Exciting Food Names Promote Healthful Choices

The Physicians Committee

Exciting Food Names Promote Healthful Choices

June 14, 2017

What's in a Name?

Labeling healthful food options exciting or alluring names increases the likelihood that people will choose those foods, according to research published online in JAMA Internal Medicine. Researchers at Stanford University labeled vegetables in the cafeteria using one of four styles, including basic, healthy restrictive, healthy positive, or indulgent names, and assessed people’s food choices and portion sizes for a specified period of time. The cafeteria made no changes in food preparation. For example, basic “butternut squash” had the healthy restrictive label “butternut squash with no added sugar,” the healthy positive label of “antioxidant-rich butternut squash,” and the indulgent label “twisted garlic-ginger butternut squash wedges.” Indulgent labels increased the likelihood of both a purchase of the vegetable and a larger serving size when compared to the other stylized names. These findings suggest marketing techniques focus less on promoting health benefits and nutrients and more on tantalizing descriptors of foods in order to increase purchases of foods such as fruits, vegetables, legumes, and whole grains.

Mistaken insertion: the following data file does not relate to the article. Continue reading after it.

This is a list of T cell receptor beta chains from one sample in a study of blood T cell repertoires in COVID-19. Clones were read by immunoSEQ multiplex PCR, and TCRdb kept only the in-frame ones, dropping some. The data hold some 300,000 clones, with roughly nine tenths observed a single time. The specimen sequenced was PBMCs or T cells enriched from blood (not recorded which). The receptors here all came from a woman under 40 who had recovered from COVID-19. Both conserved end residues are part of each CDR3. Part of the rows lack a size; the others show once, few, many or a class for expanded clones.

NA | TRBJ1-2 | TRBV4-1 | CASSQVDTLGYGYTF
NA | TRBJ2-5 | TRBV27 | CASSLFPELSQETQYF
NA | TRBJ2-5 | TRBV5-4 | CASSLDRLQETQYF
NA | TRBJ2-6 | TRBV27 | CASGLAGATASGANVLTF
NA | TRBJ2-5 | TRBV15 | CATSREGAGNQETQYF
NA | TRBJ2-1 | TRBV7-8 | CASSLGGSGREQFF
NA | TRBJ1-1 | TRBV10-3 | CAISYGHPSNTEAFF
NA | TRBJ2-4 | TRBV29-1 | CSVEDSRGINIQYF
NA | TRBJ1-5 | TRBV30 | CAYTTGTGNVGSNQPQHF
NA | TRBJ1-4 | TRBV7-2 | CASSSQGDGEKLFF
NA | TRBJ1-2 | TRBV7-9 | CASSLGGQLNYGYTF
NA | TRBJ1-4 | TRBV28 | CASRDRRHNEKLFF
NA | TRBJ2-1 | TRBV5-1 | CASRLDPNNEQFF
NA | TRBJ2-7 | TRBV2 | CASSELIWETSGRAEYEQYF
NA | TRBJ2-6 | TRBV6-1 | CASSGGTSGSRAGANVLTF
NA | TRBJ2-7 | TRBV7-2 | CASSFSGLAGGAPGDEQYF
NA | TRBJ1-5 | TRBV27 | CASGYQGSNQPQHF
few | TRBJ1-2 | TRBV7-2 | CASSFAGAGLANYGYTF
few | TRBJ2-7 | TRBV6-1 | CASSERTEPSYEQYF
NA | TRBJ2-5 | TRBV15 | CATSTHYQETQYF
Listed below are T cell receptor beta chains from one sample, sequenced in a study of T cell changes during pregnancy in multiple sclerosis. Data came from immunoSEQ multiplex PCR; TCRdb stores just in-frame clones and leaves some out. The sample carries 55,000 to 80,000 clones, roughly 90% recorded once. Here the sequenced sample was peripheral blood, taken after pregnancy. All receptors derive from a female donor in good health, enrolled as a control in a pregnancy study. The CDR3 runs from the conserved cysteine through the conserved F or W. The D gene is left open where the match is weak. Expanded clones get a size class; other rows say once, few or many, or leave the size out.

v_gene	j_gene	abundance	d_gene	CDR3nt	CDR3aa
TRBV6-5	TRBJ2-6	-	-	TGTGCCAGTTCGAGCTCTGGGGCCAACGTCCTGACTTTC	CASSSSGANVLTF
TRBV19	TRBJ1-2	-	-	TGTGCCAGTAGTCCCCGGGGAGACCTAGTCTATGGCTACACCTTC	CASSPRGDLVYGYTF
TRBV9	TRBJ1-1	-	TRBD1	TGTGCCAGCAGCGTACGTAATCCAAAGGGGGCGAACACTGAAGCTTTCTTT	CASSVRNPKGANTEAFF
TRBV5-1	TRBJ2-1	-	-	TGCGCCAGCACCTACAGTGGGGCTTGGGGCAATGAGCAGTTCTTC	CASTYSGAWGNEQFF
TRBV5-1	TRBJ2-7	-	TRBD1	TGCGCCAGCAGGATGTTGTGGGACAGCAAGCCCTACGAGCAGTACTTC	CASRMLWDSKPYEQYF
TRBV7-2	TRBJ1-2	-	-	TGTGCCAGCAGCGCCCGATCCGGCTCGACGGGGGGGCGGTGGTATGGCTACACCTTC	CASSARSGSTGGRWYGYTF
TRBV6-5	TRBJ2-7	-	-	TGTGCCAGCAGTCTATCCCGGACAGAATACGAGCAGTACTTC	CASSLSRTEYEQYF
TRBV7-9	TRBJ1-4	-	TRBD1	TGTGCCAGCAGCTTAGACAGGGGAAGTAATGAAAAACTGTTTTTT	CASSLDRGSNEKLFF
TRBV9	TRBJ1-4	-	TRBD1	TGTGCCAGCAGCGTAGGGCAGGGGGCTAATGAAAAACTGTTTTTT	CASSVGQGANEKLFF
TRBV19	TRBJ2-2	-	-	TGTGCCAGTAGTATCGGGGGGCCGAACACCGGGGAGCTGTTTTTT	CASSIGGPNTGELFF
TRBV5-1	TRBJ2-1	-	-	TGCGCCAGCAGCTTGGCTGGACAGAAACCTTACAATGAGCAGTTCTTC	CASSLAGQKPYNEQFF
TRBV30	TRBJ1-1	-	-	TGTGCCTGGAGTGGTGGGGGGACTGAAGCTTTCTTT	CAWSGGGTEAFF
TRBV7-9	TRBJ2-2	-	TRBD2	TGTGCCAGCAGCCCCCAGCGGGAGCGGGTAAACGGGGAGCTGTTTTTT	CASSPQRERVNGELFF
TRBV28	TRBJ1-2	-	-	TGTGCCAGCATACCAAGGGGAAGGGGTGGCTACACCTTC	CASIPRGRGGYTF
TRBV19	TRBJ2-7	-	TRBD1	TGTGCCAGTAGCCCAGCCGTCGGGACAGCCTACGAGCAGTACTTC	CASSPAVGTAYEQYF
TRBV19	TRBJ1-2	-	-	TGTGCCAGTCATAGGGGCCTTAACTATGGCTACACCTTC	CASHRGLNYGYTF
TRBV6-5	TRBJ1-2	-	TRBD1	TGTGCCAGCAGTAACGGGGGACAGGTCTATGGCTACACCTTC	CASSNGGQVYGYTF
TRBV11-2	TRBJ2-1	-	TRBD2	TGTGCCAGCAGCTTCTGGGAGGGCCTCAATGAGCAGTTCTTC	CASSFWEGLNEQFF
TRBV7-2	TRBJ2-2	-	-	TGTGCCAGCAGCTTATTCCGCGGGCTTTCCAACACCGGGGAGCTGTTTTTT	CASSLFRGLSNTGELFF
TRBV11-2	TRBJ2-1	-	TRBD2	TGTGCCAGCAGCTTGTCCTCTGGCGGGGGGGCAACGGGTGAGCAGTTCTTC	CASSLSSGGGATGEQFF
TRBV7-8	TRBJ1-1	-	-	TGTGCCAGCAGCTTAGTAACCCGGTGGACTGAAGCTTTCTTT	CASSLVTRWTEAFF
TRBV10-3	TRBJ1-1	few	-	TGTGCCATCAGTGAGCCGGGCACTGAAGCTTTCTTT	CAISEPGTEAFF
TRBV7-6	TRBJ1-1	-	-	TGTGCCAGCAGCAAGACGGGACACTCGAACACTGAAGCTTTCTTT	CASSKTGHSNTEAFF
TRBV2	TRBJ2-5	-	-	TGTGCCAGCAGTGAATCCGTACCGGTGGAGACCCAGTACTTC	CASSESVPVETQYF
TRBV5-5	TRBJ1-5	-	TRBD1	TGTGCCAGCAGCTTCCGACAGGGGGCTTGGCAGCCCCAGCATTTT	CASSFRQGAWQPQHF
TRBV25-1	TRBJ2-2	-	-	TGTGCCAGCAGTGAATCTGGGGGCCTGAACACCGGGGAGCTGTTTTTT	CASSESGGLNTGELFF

Turnwald BP, Boles DZ, Crum AJ. Association between indulgent descriptions and vegetable consumption: twisted carrots and dynamite beets. JAMA Intern Med. Published online June 12, 2017.

Subscribe to the Physicians Committee's Breaking Medical News.

Breaking Medical News is a service of the Physicians Committee for Responsible Medicine, 5100 Wisconsin Ave., Ste. 400, Washington, DC 20016, 202-686-2210. Join the Physicians Committee and receive the quarterly magazine, Good Medicine.

Breaking Medical News Topics:
cancer (152)
diabetes (116)
vegetable (81)
vegan (78)
obesity (71)
fruit (69)
Breaking Medical News Archive:
2018 (47)
2017 (69)
2016 (82)
2015 (80)
2014 (71)
2013 (67)
2012 (33)
2011 (16)
2010 (36)
2009 (27)
2008 (21)
2007 (18)
2006 (21)
2005 (13)
2004 (8)
2003 (11)
2002 (9)


Meet PCRM's Nutrition Experts